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I'd like to have several of the doctests in a file share test data and/or functions. Is there a way to do this without locating them in an external file or within the code of the file being tested?


"""This is the docstring for the module ``fish``.

I've discovered that I can access the module under test
  from within the doctest, and make changes to it, eg

>>> import fish
>>> fish.data = {1: 'red', 2: 'blue'}

def jef():
    Modifications made to the module will persist across subsequent tests:

    >>> import fish
    >>> fish.data[1]

def seuss():
    Although the doctest documentation claims that
      "each time doctest finds a docstring to test,
       it uses a shallow copy of M‘s globals",
      modifications made to the module by a doctest
      are not imported into the context of subsequent docstrings:

    >>> data
    Traceback (most recent call last):
    NameError: name 'data' is not defined

So I guess that doctest copies the module once, and then copies the copy for each docstring?

In any case, importing the module into each docstring seems usable, if awkward.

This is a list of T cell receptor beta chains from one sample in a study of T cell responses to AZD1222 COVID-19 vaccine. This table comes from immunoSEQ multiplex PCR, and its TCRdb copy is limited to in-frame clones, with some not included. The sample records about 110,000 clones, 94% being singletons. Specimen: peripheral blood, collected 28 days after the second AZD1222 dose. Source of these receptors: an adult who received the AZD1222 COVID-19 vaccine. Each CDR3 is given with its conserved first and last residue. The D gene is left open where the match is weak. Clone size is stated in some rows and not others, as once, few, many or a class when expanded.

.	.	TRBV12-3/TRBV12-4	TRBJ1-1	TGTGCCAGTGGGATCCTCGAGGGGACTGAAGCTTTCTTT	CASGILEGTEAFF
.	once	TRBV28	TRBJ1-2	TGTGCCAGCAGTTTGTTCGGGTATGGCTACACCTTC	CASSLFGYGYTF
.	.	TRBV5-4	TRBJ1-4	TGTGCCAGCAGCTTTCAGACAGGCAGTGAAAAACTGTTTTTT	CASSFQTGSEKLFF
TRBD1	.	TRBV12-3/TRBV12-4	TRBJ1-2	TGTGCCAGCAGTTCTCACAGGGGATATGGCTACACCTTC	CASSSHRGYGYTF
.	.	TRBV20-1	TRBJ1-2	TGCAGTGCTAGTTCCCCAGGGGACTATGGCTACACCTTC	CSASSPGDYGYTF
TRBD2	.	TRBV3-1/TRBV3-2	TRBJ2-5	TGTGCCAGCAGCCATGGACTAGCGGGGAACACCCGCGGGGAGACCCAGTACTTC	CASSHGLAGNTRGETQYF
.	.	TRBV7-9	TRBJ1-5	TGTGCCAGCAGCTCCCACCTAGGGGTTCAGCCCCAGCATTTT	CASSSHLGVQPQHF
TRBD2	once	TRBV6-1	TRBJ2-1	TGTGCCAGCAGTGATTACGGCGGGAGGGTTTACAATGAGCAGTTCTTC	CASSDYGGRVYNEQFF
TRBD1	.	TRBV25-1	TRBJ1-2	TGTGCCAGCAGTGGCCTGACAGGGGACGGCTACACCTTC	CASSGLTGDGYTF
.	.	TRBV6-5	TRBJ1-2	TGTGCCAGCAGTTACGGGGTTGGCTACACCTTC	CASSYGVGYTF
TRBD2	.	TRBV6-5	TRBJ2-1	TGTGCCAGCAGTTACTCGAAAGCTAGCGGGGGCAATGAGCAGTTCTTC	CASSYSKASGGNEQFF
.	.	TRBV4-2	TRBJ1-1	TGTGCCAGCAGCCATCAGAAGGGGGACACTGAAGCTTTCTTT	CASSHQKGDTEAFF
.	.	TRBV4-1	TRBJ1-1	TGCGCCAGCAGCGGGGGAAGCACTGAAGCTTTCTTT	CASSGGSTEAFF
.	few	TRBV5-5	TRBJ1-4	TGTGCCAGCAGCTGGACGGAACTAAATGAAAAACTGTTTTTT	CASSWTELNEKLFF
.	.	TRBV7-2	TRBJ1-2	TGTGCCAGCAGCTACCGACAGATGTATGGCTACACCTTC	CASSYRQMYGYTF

I'd prefer to use a separate namespace for this, to avoid accidentally trampling on actual module data that will or will not be imported into subsequent tests in an possibly undocumented manner.

It's occurred to me that it's (theoretically) possible to dynamically create a module in order to contain this namespace. However as yet I've not gotten any direction on how to do that from the question I asked about that a while back. Any information is quite welcome! (as a response to the appropriate question)

In any case I'd prefer to have the changes be propagated directly into the namespace of subsequent docstrings. So my original question still stands, with that as a qualifier.

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1 Answer 1

This is the sort of thing that causes people to turn away from doctests: as your tests grow in complexity, you need real programming tools to be able to engineer your tests just as you would engineer your product code.

I don't think there's a way to include shared data or functions in doctests other than defining them in your product code and then using them in the doctests.

You are going to need to use real code to define some of your test infrastructure. If you like doctests, you can use that infrastructure from your doctests.

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Agreed. Doctests are great for illustrating basic usage and testing the API, but for deeper tests you need more traditional unit tests. On the plus side, you can run your doctests from the main unit testing frameworks. –  Ryan Ginstrom Nov 7 '10 at 10:57
The point was not to use doctests for testing, but to be able to reuse objects in usage examples across various functions or classes. –  intuited Feb 8 '11 at 17:18

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